Sperm whales beached in Skegness following Hunstanton death – BBC News

Media captionPeople flocked to the beach to see the whales and photograph them

Three dead sperm whales found washed up on a beach in Lincolnshire are “believed to be from the same pod” as a whale which died at Hunstanton.

HM Coastguard said two of the whales were found on a beach near Skegness at about 20:30 GMT on Saturday, while a third was discovered earlier.

The Cetacean Strandings Investigation Programme will examine the bodies.

The pod was spotted off the Norfolk coast on Friday before the Hunstanton whale died after becoming stranded.

Image copyright MCA
Image caption The third one was washed up earlier
Image copyright Carl Smith
Image caption Crowds are reported to be gathering to look at the whales

HM Coastguard said it believed the Skegness and Hunstanton whales to be from the same pod.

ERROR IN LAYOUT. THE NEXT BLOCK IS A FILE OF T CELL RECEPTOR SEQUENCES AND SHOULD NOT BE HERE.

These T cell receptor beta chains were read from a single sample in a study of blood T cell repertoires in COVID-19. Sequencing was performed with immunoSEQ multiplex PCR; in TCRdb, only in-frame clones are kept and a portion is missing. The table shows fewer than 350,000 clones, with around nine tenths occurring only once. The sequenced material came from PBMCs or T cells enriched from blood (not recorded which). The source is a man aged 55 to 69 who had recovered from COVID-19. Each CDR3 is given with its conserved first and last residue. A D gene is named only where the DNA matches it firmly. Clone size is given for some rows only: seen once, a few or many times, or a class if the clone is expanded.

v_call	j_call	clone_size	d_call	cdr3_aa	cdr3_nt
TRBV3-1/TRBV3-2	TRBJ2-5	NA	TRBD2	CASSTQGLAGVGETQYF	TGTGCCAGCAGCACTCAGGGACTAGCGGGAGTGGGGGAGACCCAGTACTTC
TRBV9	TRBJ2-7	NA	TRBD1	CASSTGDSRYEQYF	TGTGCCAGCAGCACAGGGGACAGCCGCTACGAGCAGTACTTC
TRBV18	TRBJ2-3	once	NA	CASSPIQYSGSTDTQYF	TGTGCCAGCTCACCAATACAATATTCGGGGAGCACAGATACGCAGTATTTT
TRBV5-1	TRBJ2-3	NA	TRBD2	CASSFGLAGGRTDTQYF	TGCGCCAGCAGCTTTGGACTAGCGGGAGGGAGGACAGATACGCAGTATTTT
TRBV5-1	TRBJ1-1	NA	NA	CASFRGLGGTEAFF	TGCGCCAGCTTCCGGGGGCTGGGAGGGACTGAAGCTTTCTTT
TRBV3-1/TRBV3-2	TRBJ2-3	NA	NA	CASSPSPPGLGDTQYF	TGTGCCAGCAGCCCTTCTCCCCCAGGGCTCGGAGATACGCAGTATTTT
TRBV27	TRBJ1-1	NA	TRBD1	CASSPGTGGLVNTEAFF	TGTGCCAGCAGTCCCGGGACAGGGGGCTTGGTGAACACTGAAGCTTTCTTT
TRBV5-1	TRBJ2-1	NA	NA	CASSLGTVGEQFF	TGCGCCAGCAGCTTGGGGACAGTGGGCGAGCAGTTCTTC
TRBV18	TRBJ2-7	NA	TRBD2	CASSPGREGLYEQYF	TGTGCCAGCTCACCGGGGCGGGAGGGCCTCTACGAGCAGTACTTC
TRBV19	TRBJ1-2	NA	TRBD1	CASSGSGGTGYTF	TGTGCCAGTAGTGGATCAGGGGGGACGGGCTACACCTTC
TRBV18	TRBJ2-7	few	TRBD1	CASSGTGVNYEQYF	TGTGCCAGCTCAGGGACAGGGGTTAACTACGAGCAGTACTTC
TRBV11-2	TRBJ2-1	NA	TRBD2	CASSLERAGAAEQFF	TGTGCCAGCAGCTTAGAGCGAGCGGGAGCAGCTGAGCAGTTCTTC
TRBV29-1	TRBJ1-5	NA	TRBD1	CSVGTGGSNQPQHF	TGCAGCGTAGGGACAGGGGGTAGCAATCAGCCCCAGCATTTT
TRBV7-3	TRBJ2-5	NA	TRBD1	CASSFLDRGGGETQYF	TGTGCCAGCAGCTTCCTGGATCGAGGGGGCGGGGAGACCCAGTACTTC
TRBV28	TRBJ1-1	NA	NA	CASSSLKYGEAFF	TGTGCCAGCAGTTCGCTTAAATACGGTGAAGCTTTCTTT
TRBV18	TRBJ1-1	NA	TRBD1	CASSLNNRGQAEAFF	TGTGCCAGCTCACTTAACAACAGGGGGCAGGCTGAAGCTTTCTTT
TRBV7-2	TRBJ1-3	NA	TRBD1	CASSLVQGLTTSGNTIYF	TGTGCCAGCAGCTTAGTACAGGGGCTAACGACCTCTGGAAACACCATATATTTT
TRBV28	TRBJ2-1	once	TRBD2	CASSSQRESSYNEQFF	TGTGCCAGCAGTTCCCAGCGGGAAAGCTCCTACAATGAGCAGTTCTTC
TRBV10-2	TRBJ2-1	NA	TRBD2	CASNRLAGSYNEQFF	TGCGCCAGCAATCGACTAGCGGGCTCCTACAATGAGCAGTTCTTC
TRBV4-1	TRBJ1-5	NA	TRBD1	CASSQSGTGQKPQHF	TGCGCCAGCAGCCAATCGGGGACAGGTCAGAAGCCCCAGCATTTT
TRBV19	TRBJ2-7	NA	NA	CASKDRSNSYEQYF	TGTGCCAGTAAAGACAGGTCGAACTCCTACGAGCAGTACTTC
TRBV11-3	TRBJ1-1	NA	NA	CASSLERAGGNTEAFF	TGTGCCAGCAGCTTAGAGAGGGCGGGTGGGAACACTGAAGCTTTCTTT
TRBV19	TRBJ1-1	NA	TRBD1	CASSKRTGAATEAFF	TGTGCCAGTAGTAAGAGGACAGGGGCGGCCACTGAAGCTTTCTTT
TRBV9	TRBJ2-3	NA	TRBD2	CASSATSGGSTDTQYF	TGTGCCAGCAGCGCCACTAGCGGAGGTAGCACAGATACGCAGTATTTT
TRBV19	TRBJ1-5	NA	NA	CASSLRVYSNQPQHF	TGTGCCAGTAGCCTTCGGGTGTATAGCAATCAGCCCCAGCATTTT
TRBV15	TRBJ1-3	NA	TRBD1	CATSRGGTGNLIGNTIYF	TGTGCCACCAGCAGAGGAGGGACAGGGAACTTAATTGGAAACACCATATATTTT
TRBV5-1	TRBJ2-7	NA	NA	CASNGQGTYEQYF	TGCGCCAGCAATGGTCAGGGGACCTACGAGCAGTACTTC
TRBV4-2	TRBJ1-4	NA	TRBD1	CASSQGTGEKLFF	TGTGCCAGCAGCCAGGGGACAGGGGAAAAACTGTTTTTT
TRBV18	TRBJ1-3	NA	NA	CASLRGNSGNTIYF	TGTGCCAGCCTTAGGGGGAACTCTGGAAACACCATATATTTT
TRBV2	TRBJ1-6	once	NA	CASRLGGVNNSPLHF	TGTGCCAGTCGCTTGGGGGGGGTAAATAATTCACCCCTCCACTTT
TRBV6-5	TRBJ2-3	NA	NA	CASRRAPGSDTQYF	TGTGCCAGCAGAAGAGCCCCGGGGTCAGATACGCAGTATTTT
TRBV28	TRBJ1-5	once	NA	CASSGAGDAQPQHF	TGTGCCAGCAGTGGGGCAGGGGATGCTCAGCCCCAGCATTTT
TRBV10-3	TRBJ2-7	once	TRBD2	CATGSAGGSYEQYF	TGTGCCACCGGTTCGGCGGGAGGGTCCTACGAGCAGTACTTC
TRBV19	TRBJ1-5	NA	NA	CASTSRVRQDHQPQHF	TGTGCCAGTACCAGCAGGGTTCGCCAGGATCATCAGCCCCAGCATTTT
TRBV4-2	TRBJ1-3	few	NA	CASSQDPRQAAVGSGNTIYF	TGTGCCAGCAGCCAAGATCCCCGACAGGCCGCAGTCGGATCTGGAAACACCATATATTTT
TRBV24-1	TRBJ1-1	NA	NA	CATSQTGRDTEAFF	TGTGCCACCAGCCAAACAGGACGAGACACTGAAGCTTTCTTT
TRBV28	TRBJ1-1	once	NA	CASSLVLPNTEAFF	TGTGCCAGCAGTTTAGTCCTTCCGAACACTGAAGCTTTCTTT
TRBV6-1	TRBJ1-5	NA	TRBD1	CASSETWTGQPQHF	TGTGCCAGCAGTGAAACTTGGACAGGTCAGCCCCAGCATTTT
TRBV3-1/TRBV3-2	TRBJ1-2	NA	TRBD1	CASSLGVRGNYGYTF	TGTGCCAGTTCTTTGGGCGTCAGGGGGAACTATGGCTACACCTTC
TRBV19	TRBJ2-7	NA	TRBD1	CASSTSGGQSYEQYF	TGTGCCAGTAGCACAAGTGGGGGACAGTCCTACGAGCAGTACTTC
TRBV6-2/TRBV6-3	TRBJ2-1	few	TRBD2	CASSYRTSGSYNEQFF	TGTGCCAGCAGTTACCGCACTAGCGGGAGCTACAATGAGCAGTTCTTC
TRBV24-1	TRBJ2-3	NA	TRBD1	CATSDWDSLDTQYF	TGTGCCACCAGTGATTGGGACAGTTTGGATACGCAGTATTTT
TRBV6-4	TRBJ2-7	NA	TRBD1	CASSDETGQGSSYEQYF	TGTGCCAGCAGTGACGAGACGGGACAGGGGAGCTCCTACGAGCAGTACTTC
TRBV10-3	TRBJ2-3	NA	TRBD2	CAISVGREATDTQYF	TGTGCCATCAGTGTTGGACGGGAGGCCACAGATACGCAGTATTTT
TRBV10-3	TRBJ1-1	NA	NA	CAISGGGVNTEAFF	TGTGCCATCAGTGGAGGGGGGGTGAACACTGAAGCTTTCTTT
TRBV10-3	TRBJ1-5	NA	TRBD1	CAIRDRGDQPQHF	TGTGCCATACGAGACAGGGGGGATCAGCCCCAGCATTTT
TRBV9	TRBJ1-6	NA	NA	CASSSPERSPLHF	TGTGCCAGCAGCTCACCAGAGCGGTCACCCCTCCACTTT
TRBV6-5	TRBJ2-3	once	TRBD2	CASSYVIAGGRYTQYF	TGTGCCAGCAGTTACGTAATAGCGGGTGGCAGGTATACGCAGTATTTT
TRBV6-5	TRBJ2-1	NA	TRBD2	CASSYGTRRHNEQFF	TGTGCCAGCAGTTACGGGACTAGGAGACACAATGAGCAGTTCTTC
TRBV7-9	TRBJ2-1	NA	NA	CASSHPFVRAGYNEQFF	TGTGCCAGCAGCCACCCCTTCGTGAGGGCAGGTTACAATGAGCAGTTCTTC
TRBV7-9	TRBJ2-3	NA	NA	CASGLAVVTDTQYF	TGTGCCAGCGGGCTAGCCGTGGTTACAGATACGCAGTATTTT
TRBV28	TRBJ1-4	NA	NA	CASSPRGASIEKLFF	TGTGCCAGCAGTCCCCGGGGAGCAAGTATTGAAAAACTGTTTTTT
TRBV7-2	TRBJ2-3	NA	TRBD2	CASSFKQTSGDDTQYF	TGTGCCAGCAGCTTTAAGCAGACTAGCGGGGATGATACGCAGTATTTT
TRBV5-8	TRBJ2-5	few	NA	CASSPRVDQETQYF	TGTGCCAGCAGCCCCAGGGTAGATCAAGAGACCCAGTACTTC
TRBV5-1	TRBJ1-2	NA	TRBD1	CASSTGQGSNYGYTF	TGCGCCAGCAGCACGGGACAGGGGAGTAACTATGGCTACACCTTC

It has cordoned off the bodies and is asking the public to keep its distance.

Image copyright MCA
Image caption The first two whales were found by a nature reserve warden who told HM Coastguard

Adam Holmes, the RNLI station press officer for Skegness, said the town was “as busy as a bank holiday” as crowds gathered to look at the bodies.

Scientists from the Cetacean Strandings Investigation Programme, which coordinates the investigation of all whale, dolphin and porpoise strandings in the UK, will carry out a post-mortem.

Image copyright Jemma Greef
Image caption The RNLI, HM Coastguard and Hunstanton Sealife centre tried to save the whale in Hunstanton after it stranded on Friday

Up to five whales were seen at Hunstanton on Friday just before one of them became stranded and, despite efforts to rescue it, died.

Rob Deaville, programme organiser from the Cetacean Strandings Investigation Programme, warned the others were also at “considerable risk” of being stranded.

His team has taken samples of skin, blubber, teeth and blood from the Hunstanton whale and will carry out similar tests on the ones at Skegness.

Sperm whales are deep sea animals and do not belong in the shallow waters of the North Sea.

He said: “Every year we get 600 strandings of cetaceans in the UK and a handful, about five or six a year, are sperm whales.”

Source: http://www.bbc.com/news/uk


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